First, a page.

As a teacher Seyer is demanding, expecting students to do thorough research before they design anything -- one of the reasons he loves to travel and encourages students to do the same. Everywhere he travels, Seyer watches theater and takes hundreds of pictures of settings he might be able to refer to for a design scheme later on.

"He doesn't take shortcuts, and he expects the same of his students," Weller-Stilson said.

Seyer expects quality work and creates quality work, Weller-Stilson said, but more than anything he wants to help students become true professionals.

"He was exactly the same as he is now," she said. "He takes every bit of it very seriously, and he will go out of his way for the students, he will stay up late just to help them."

In Seyer's office, pictures of destinations abroad (he's also a travel guide, on top of his academic and professional theater duties) are all over the walls, as are quotes and sayings on paper. One of them says, "We have no right to complain about mistakes made by people who are doing the work we should be doing."

The words say a lot about Seyer's tireless work ethic. If a job needs done, he'll never expect someone else to do it for him. In the set shop, he can be found in jeans, T-shirt and a carpenter belt, decorated with sawdust.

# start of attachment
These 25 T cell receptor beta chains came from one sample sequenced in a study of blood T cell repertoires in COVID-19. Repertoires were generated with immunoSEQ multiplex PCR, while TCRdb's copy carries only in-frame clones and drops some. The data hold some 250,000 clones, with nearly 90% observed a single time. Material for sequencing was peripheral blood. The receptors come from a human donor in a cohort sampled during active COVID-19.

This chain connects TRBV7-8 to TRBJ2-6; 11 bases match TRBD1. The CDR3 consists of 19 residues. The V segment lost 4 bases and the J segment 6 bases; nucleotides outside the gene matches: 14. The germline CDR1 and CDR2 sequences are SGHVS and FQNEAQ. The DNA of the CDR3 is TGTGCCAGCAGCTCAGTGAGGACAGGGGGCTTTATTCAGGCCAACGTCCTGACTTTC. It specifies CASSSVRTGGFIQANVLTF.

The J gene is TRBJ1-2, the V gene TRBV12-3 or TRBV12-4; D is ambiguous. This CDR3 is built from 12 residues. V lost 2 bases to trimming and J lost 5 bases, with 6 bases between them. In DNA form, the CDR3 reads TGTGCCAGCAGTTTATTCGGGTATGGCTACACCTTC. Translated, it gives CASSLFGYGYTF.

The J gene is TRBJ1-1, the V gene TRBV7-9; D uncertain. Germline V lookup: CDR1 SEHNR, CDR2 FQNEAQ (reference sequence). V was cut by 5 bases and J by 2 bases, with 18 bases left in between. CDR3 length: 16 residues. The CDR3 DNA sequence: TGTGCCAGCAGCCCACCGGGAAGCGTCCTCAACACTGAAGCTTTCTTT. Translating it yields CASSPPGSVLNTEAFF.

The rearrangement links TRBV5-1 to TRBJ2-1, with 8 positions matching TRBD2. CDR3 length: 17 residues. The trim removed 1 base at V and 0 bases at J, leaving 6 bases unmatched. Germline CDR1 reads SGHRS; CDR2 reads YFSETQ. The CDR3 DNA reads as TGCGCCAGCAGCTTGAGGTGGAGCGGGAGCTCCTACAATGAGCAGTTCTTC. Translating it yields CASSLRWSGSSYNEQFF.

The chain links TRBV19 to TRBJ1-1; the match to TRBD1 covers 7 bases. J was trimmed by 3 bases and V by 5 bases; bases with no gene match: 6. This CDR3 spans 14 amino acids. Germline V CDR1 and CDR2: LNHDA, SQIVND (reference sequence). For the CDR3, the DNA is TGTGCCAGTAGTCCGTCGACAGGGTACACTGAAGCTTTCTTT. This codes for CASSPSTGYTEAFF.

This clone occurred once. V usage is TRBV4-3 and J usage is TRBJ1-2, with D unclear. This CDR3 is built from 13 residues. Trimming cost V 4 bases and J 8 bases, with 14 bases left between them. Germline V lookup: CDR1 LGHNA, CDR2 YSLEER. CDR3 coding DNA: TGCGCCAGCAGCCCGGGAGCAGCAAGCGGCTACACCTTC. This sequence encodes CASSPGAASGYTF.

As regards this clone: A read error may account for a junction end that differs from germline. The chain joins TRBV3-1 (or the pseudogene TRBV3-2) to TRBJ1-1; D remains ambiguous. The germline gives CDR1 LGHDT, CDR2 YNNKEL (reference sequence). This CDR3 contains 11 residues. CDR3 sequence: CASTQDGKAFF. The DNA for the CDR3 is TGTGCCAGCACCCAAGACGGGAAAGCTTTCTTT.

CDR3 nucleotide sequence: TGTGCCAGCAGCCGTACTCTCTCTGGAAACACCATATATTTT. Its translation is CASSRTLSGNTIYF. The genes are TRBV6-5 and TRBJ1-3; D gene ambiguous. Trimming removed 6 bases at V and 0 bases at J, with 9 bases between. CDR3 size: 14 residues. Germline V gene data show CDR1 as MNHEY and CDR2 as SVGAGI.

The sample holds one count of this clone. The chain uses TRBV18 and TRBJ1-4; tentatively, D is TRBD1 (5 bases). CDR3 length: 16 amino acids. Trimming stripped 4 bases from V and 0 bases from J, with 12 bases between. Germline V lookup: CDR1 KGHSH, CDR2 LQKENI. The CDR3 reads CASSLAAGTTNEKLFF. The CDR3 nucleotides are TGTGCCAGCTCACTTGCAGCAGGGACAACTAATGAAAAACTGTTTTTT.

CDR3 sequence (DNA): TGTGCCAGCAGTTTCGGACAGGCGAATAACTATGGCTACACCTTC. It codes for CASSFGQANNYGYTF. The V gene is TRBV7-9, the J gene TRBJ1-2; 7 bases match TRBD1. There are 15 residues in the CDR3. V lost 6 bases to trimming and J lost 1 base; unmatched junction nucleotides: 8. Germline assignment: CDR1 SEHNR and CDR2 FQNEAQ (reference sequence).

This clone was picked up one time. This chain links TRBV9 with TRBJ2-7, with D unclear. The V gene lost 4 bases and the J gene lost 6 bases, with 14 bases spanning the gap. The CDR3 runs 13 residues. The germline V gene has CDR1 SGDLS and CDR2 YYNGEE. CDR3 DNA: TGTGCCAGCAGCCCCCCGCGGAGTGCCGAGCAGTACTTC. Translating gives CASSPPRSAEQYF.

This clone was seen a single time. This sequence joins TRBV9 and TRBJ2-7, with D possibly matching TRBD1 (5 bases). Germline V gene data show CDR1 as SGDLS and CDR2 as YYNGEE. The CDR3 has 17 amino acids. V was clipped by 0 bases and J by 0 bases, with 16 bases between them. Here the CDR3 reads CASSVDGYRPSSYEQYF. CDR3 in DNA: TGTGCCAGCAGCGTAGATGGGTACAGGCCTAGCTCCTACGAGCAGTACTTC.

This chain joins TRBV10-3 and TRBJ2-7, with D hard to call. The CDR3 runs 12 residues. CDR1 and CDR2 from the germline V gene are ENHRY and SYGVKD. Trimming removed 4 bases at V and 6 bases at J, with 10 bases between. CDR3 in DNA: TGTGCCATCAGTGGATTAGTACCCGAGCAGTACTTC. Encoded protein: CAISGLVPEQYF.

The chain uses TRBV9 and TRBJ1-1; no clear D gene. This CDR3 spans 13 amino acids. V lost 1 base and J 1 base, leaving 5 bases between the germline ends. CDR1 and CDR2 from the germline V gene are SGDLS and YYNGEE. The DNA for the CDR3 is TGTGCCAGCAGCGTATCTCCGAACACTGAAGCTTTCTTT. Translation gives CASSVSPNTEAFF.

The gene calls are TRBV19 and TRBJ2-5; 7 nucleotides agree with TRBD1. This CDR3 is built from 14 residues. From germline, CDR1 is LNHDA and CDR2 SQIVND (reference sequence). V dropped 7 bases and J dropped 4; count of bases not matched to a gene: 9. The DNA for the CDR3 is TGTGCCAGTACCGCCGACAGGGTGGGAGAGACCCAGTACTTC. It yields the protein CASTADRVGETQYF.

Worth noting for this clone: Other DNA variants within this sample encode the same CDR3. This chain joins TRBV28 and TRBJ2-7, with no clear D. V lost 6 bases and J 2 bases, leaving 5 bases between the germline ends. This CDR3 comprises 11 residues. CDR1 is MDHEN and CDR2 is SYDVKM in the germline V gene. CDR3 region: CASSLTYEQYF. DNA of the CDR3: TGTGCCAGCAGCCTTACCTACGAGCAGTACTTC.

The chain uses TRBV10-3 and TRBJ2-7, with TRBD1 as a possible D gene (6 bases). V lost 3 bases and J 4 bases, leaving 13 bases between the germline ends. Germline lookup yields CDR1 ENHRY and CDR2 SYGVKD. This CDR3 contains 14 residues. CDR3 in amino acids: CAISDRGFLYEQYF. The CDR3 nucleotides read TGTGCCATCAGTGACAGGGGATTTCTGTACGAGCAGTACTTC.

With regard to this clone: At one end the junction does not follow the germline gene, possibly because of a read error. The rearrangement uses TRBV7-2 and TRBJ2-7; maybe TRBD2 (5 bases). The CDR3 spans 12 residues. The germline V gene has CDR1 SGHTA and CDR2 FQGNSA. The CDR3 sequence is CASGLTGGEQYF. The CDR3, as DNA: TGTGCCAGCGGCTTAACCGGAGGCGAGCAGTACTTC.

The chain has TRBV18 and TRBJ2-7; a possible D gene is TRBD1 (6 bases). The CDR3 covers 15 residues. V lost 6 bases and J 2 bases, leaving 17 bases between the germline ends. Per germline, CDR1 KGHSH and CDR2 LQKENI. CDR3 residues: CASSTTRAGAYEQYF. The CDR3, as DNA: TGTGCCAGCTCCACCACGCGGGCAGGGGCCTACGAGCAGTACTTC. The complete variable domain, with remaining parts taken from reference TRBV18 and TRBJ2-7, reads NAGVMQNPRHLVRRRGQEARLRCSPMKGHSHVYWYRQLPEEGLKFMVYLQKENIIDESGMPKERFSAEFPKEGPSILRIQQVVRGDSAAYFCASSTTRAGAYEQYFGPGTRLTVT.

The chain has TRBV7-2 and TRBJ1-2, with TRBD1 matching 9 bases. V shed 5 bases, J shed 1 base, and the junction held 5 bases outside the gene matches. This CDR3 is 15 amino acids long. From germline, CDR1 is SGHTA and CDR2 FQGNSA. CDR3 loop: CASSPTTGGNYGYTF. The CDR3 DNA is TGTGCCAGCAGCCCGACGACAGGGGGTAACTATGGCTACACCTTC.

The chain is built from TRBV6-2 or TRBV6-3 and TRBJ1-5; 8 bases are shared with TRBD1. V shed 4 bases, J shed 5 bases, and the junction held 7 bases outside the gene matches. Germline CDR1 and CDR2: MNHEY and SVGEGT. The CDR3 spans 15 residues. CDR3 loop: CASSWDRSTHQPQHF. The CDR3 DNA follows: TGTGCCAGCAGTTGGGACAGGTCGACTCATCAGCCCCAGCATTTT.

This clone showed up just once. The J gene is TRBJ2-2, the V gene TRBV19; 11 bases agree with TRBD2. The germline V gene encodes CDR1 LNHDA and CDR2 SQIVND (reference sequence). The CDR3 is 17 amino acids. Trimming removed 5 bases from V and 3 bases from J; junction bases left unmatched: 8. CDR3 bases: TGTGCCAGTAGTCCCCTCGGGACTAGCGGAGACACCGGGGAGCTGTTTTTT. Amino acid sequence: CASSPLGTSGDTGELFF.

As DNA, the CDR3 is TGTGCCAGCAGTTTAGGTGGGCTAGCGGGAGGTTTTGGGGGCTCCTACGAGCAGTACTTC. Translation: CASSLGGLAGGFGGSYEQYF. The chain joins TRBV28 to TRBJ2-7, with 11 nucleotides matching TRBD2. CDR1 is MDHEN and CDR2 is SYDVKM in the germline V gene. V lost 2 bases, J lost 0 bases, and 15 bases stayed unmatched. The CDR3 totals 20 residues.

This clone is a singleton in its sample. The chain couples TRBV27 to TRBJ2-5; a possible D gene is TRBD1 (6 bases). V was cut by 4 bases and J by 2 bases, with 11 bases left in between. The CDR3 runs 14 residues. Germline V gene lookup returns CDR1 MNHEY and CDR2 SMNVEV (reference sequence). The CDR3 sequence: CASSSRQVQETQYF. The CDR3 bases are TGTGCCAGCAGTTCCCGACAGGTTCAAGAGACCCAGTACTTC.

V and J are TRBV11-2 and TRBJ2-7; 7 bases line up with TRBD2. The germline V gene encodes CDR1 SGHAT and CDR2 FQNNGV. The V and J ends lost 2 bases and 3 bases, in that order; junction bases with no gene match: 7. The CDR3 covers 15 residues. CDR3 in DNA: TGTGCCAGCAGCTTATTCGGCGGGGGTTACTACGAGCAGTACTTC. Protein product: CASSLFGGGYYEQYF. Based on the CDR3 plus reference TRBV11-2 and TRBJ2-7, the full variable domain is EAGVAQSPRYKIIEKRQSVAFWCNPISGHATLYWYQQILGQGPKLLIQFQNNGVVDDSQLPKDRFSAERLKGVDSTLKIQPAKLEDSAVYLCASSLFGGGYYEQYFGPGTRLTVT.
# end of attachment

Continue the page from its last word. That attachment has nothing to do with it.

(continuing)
"This business is demanding," Seyer said. "If you're in this business, you have to have a vested interest. You can't just press a button on a keyboard and it's created for you."

Many hours of work by many people go into a production, Seyer said. His role is just part of those many hours, in Seyer's view.

Though the work is hard, the hours long and the recognition little, Seyer can't pull himself away from the theater. "Live theater is such a rush," he said.

After this year he'll continue to work in live entertainment as a theater consultant, freelance designer and travel guide, as well as teach two online theater appreciation courses at Southeast. Even those classes are spoken of with reverence by Seyer, as is anything to do with theater. The classes teach an art form American youths typically don't get much exposure to.

"Most of our generations, we grew up with television, we grew up with film, we don't have a tradition of going to live theater," Seyer said.

Seyer is ready to start the next step in his life, but he will miss the first season in the new performance hall at the River Campus, which opens in the fall semester. When the idea of a performing arts campus was first mentioned about 10 years ago, Seyer was in on the talk.

"I have mixed feelings about it," Seyer said. "It's another chapter in the department, and I've been through two chapters already. There are other things I've had on the back burner for years."

Stilson also has mixed feelings: He's sad to see Seyer leave the department, but optimistic about what Seyer's successor Jeff Leutkenhaus will bring to a new era in the department's history. Stilson uses the Rose Theatre, Southeast's longtime theater venue the department will leave behind after this year, as an analogy for Seyer and his Southeast career.

"In one sense it's a natural sense of renewal, just like leaving the Rose Theatre," Stilson said. "Going to the River Campus is going to be joyous, but leaving the Rose Theatre, it's a little sad."

Seyer will still be around. But now he'll be in the audience instead of behind the scenes.

msanders@semissourian.com

335-6611, extension 182